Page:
The Specifications of a Mikuni BS32SS Carburetorby Tim McQuade
The Mikuni BS32SS was a 32-millimeter, constant-velocity carburetor. A CV carburetor creates a more fluid air flow travel than some other carburetor types, which results in maintaining proper mixture levels and better engine performance. Because of its efficient design, the BS32SS carburetor was used in the 1980s in a variety of vehicles and motorcycle brands, such as Suzuki and Yamaha.
The Mikuni BS32SS carburetor had a 1.3-inch bore size, with a standard idle rpm of 1,150, plus or minus 100 rpm. The fuel level measured at 0.2 inch, plus or minus 0.02 inch, and the float height measured 0.88 inch, plus or minus 0.04 inches. The main air jet measured 1.7 millimeters. The by-pass measured 0.8 millimeter and the pilot outlet measured 0.7 millimeter. The valve seat measured 2 millimeters. The recommended cable play for both the throttle cable and choke cable measured 0.5 to 1 millimeter, or 0.02 to 0.04 inches.
Designations and Carburetor Settings
In the Suzuki GS 700, the BS32SS used ID No. 06A00 in most E-03 models, while in California it was ID No. 06A10. In the Mikuni naming conventions, the main jet was #122.5 and the pilot jet was #37.5. The jet needle designation used in the Mikuni BS32SS was 5C-28 and the needle jet specification was Y-5. Mikuni used a starter jet identified as #45 and a throttle valve specified as #135. The pilot screw and pilot air jet came pre-set.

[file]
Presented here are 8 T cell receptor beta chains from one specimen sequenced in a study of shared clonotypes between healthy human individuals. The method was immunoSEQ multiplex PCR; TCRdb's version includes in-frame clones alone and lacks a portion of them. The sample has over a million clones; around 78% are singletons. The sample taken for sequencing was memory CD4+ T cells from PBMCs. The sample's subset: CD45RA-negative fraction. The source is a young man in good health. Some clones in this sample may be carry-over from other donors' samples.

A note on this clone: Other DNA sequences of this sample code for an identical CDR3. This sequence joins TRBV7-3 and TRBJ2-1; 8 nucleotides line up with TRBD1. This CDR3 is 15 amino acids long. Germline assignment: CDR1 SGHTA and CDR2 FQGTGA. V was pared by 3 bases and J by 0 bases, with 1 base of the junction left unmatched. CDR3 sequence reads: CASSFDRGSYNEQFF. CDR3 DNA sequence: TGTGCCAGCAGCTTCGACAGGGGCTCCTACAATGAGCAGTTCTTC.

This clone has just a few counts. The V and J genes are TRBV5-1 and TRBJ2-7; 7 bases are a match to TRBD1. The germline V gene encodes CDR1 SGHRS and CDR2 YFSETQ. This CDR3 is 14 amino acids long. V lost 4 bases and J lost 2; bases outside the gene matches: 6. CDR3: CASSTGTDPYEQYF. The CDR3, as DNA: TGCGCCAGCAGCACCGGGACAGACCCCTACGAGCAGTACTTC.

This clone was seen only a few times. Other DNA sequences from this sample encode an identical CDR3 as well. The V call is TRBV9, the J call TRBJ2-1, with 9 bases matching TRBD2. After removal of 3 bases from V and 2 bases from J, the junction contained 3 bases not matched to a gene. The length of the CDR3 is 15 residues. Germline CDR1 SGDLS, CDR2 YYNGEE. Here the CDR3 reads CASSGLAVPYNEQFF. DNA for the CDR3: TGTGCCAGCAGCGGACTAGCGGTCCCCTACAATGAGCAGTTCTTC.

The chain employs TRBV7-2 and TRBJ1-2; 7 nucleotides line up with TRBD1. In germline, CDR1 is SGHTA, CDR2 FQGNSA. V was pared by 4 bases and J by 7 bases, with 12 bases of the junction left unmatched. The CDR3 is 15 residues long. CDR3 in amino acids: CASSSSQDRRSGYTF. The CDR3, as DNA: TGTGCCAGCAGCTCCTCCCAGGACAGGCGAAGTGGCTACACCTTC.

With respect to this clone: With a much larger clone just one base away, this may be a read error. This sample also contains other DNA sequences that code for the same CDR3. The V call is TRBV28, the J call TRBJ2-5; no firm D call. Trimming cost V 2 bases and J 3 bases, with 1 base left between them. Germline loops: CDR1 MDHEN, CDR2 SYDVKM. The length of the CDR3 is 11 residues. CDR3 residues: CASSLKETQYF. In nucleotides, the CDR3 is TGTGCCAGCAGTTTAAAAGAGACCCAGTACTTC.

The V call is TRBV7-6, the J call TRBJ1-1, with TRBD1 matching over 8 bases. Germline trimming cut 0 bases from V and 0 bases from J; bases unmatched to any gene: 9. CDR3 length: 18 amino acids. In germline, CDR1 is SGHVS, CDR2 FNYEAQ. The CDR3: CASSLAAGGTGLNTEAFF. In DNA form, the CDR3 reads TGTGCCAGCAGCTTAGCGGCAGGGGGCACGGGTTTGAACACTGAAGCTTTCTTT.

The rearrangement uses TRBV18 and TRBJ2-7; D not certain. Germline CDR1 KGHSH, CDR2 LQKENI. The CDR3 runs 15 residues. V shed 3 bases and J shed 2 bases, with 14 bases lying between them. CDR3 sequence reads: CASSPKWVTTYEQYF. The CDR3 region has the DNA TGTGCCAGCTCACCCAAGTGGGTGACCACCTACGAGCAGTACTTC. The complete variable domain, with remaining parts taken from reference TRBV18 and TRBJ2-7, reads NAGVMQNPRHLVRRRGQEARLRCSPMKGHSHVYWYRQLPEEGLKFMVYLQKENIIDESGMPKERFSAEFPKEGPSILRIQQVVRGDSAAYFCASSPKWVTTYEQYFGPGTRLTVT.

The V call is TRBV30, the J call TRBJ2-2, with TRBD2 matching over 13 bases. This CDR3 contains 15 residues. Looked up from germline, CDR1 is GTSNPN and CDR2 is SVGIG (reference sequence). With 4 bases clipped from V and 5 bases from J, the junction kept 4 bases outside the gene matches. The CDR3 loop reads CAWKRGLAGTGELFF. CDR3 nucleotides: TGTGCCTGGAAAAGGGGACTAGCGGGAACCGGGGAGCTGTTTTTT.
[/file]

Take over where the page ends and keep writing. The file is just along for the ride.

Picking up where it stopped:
The Mikuni carburetor was designed to meet the 1980 United States Federal Emission Regulations. Any motorcycle having over 50 cubic centimeters of engine displacement was required to adhere to this emissions level. This called for a hydrocarbon level no greater than 8 grams per mile and a carbon monoxide level no greater than 19.3 grams per mile. The main jet, needle jet and pilot jet were all components specifically calibrated to allow the Mikuni BS32SS to meet the required emission level requirements.
According to Suzuki, if the air cleaner fails in the Mikuni BS32SS carburetor, it could be due to the presence of dirt or excess oil lubrication. A faulty fuel level in the carburetor could be caused by a sticking float, a leaking needle or an incorrect carburetor setting. A leaking or sticking linkage could cause the choke to malfunction. Clogged or restricted carburetor jets, a too lean or too rich float level, leaking choke plunger or sticking linkage, or air leaks in the intake manifolds or engine gaskets could all cause mixture malfunctions in the carburetion system.
Tim McQuade began writing in 1999. He has worked for two newspapers, including "The Ithaca Times," and has had a short story published. McQuade received a Bachelor of Arts in writing from Ithaca College.